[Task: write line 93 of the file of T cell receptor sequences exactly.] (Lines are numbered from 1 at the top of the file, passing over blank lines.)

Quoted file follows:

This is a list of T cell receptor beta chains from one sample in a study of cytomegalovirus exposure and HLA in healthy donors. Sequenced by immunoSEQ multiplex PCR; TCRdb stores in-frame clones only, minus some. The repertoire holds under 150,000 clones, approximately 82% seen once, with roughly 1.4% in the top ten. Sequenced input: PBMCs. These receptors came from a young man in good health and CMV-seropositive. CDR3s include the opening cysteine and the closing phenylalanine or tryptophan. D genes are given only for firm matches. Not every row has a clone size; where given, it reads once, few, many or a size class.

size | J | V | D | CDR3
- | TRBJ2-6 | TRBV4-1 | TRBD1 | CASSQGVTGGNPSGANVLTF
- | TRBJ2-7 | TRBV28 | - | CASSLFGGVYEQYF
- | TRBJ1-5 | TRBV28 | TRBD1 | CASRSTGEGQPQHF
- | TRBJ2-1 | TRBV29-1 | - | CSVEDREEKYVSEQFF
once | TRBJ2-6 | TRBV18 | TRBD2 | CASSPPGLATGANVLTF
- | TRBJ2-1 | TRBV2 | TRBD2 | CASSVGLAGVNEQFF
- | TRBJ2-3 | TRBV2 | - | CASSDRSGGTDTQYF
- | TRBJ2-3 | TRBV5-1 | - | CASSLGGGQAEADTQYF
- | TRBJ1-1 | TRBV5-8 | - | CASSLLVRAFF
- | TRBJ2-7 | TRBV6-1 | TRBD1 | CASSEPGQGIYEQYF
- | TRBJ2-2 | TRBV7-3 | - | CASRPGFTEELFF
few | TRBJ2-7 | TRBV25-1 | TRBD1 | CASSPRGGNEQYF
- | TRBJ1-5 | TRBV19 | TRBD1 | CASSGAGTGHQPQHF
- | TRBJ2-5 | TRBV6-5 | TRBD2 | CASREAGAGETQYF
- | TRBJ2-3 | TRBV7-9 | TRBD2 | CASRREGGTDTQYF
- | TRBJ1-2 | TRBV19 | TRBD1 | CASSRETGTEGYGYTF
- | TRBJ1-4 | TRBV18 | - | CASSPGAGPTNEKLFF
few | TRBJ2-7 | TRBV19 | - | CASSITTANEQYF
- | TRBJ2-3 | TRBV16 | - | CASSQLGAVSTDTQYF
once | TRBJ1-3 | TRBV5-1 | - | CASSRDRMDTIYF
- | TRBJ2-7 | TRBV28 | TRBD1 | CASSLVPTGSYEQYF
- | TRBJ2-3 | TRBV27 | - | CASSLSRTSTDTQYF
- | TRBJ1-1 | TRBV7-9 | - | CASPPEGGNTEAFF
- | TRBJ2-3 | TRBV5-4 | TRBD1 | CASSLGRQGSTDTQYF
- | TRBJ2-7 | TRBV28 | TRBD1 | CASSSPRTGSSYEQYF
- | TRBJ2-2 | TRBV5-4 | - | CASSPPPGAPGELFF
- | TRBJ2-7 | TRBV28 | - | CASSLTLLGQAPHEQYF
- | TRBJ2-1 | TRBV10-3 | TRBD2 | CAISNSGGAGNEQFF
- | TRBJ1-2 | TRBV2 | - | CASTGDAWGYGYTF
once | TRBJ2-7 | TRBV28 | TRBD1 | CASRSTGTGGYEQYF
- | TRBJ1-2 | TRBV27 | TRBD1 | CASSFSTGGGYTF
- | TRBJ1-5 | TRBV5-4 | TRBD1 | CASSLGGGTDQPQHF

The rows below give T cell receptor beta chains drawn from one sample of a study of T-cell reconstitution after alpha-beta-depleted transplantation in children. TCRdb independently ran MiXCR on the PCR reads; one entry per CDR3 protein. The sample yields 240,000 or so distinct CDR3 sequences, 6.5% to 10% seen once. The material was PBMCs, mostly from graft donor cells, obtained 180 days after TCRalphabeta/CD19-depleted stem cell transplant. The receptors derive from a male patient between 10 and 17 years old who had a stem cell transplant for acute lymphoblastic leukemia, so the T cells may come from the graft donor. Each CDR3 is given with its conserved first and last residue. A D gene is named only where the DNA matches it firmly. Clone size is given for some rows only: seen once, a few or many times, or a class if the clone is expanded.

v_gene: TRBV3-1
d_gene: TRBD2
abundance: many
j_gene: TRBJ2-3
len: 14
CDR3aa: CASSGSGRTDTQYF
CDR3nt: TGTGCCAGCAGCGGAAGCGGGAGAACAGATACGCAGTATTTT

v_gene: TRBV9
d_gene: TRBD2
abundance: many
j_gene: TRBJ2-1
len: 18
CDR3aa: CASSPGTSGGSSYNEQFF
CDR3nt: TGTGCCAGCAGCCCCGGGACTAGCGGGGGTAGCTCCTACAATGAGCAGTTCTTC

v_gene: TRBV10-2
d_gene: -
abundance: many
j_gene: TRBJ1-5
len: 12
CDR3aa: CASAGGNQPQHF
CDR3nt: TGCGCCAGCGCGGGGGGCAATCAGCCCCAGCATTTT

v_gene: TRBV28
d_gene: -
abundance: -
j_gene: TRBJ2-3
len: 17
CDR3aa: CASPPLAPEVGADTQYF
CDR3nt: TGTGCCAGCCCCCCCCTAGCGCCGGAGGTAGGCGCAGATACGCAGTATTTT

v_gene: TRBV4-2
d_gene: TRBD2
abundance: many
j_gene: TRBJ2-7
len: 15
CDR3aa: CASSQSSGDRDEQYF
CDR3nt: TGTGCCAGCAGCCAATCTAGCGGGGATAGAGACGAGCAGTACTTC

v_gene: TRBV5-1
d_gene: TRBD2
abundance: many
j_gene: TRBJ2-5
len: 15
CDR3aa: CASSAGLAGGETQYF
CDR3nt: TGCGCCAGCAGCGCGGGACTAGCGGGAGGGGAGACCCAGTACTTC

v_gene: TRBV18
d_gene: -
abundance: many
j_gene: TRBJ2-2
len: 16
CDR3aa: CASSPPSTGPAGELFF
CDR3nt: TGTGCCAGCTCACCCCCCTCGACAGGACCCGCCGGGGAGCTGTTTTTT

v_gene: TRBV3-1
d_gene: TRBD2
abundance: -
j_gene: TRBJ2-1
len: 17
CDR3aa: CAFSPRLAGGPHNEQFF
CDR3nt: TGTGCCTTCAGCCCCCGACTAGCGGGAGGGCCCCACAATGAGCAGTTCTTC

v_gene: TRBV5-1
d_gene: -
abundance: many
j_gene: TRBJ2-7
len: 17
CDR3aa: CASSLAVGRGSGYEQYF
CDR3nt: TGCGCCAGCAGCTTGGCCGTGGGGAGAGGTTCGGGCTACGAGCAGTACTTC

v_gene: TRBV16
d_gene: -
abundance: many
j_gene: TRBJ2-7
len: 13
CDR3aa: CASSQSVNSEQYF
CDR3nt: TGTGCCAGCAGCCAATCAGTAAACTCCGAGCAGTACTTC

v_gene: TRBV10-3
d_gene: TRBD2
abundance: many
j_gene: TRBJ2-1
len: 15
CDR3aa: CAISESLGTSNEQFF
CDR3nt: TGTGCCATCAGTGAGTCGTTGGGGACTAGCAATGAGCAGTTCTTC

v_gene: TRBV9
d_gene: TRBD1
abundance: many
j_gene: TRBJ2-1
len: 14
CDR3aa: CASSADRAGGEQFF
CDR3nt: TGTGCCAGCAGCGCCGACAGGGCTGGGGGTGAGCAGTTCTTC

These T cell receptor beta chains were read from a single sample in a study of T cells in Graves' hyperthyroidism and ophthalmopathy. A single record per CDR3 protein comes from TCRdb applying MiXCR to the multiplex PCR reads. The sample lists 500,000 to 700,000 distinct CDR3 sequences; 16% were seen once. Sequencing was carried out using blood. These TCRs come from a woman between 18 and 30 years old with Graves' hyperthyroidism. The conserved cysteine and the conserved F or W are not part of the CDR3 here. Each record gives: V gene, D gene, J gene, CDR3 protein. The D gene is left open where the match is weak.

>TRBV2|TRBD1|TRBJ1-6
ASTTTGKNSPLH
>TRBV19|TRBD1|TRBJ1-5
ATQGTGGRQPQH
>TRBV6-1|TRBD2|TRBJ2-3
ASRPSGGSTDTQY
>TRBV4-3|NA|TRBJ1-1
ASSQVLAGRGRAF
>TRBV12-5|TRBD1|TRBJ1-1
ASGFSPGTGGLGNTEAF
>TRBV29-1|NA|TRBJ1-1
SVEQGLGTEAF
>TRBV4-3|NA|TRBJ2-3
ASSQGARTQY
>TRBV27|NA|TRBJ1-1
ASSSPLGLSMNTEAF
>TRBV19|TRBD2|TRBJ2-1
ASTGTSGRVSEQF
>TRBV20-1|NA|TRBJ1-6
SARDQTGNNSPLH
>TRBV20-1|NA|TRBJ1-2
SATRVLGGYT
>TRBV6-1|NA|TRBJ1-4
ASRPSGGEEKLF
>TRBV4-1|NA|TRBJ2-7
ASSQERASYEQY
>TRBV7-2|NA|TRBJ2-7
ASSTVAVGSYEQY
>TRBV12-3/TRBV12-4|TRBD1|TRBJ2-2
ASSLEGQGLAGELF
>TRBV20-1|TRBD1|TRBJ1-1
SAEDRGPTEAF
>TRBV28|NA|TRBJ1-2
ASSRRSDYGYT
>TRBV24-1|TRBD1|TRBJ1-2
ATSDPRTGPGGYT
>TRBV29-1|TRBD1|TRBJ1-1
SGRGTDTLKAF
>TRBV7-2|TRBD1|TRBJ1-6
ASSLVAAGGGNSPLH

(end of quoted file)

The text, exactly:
d_gene: -